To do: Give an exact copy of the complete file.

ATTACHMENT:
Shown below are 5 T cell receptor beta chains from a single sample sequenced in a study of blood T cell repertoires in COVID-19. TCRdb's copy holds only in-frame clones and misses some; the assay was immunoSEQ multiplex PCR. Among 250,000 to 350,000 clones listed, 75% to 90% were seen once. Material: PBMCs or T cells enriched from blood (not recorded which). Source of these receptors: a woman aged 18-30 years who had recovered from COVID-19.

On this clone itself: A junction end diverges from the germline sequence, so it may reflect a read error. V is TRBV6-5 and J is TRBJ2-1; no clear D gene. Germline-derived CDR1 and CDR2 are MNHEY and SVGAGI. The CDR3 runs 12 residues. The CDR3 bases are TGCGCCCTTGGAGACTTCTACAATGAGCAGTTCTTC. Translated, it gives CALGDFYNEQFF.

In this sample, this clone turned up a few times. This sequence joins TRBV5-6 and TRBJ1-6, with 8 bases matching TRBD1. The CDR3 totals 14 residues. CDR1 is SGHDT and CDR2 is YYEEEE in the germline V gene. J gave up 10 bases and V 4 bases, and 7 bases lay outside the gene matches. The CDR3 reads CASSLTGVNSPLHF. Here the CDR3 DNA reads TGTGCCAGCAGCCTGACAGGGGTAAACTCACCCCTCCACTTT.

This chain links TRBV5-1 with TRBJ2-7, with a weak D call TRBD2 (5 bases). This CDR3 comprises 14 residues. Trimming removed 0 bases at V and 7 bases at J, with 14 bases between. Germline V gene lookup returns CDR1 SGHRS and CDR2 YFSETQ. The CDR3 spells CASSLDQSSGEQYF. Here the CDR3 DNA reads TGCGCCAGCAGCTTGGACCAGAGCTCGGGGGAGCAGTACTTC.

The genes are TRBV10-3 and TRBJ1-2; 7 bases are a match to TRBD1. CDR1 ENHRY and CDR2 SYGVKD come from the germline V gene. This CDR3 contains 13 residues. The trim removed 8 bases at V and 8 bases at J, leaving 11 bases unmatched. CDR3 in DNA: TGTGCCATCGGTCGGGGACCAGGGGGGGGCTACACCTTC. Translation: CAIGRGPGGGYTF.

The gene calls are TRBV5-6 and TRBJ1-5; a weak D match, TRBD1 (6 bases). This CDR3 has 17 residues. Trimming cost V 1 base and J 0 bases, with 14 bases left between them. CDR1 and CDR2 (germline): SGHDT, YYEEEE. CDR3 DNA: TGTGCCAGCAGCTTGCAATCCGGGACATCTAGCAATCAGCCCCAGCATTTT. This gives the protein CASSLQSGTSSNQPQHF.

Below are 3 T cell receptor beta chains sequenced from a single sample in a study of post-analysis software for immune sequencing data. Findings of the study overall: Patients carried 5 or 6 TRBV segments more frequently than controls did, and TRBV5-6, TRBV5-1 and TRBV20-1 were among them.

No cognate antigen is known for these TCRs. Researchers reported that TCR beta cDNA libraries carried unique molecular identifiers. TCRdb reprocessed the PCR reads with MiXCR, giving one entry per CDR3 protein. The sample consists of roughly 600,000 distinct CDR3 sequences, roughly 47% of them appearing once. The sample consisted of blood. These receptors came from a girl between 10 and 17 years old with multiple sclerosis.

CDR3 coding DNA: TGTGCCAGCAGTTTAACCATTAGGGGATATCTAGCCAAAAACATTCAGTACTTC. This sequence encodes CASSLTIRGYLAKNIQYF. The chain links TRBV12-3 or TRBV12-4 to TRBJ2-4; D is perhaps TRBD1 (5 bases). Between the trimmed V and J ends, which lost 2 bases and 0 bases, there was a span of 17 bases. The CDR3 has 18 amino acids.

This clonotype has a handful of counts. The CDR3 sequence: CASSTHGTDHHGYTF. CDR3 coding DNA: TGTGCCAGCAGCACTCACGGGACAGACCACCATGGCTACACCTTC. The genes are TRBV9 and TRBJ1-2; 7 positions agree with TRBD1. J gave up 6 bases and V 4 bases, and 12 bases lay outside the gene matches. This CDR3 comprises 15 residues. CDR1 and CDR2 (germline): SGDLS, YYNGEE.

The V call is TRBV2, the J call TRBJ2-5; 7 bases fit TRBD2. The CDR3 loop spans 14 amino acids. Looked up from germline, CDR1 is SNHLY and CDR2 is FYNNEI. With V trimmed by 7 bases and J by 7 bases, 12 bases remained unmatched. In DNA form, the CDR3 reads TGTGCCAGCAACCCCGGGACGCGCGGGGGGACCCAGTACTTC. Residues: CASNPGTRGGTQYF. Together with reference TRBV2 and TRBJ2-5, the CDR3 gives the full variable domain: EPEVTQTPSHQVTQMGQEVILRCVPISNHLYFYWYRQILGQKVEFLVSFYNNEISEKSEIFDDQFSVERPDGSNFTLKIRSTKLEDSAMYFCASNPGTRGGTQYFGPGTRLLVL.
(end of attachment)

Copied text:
Shown below are 5 T cell receptor beta chains from a single sample sequenced in a study of blood T cell repertoires in COVID-19. TCRdb's copy holds only in-frame clones and misses some; the assay was immunoSEQ multiplex PCR. Among 250,000 to 350,000 clones listed, 75% to 90% were seen once. Material: PBMCs or T cells enriched from blood (not recorded which). Source of these receptors: a woman aged 18-30 years who had recovered from COVID-19.

On this clone itself: A junction end diverges from the germline sequence, so it may reflect a read error. V is TRBV6-5 and J is TRBJ2-1; no clear D gene. Germline-derived CDR1 and CDR2 are MNHEY and SVGAGI. The CDR3 runs 12 residues. The CDR3 bases are TGCGCCCTTGGAGACTTCTACAATGAGCAGTTCTTC. Translated, it gives CALGDFYNEQFF.

In this sample, this clone turned up a few times. This sequence joins TRBV5-6 and TRBJ1-6, with 8 bases matching TRBD1. The CDR3 totals 14 residues. CDR1 is SGHDT and CDR2 is YYEEEE in the germline V gene. J gave up 10 bases and V 4 bases, and 7 bases lay outside the gene matches. The CDR3 reads CASSLTGVNSPLHF. Here the CDR3 DNA reads TGTGCCAGCAGCCTGACAGGGGTAAACTCACCCCTCCACTTT.

This chain links TRBV5-1 with TRBJ2-7, with a weak D call TRBD2 (5 bases). This CDR3 comprises 14 residues. Trimming removed 0 bases at V and 7 bases at J, with 14 bases between. Germline V gene lookup returns CDR1 SGHRS and CDR2 YFSETQ. The CDR3 spells CASSLDQSSGEQYF. Here the CDR3 DNA reads TGCGCCAGCAGCTTGGACCAGAGCTCGGGGGAGCAGTACTTC.

The genes are TRBV10-3 and TRBJ1-2; 7 bases are a match to TRBD1. CDR1 ENHRY and CDR2 SYGVKD come from the germline V gene. This CDR3 contains 13 residues. The trim removed 8 bases at V and 8 bases at J, leaving 11 bases unmatched. CDR3 in DNA: TGTGCCATCGGTCGGGGACCAGGGGGGGGCTACACCTTC. Translation: CAIGRGPGGGYTF.

The gene calls are TRBV5-6 and TRBJ1-5; a weak D match, TRBD1 (6 bases). This CDR3 has 17 residues. Trimming cost V 1 base and J 0 bases, with 14 bases left between them. CDR1 and CDR2 (germline): SGHDT, YYEEEE. CDR3 DNA: TGTGCCAGCAGCTTGCAATCCGGGACATCTAGCAATCAGCCCCAGCATTTT. This gives the protein CASSLQSGTSSNQPQHF.

Below are 3 T cell receptor beta chains sequenced from a single sample in a study of post-analysis software for immune sequencing data. Findings of the study overall: Patients carried 5 or 6 TRBV segments more frequently than controls did, and TRBV5-6, TRBV5-1 and TRBV20-1 were among them.

No cognate antigen is known for these TCRs. Researchers reported that TCR beta cDNA libraries carried unique molecular identifiers. TCRdb reprocessed the PCR reads with MiXCR, giving one entry per CDR3 protein. The sample consists of roughly 600,000 distinct CDR3 sequences, roughly 47% of them appearing once. The sample consisted of blood. These receptors came from a girl between 10 and 17 years old with multiple sclerosis.

CDR3 coding DNA: TGTGCCAGCAGTTTAACCATTAGGGGATATCTAGCCAAAAACATTCAGTACTTC. This sequence encodes CASSLTIRGYLAKNIQYF. The chain links TRBV12-3 or TRBV12-4 to TRBJ2-4; D is perhaps TRBD1 (5 bases). Between the trimmed V and J ends, which lost 2 bases and 0 bases, there was a span of 17 bases. The CDR3 has 18 amino acids.

This clonotype has a handful of counts. The CDR3 sequence: CASSTHGTDHHGYTF. CDR3 coding DNA: TGTGCCAGCAGCACTCACGGGACAGACCACCATGGCTACACCTTC. The genes are TRBV9 and TRBJ1-2; 7 positions agree with TRBD1. J gave up 6 bases and V 4 bases, and 12 bases lay outside the gene matches. This CDR3 comprises 15 residues. CDR1 and CDR2 (germline): SGDLS, YYNGEE.

The V call is TRBV2, the J call TRBJ2-5; 7 bases fit TRBD2. The CDR3 loop spans 14 amino acids. Looked up from germline, CDR1 is SNHLY and CDR2 is FYNNEI. With V trimmed by 7 bases and J by 7 bases, 12 bases remained unmatched. In DNA form, the CDR3 reads TGTGCCAGCAACCCCGGGACGCGCGGGGGGACCCAGTACTTC. Residues: CASNPGTRGGTQYF. Together with reference TRBV2 and TRBJ2-5, the CDR3 gives the full variable domain: EPEVTQTPSHQVTQMGQEVILRCVPISNHLYFYWYRQILGQKVEFLVSFYNNEISEKSEIFDDQFSVERPDGSNFTLKIRSTKLEDSAMYFCASNPGTRGGTQYFGPGTRLLVL.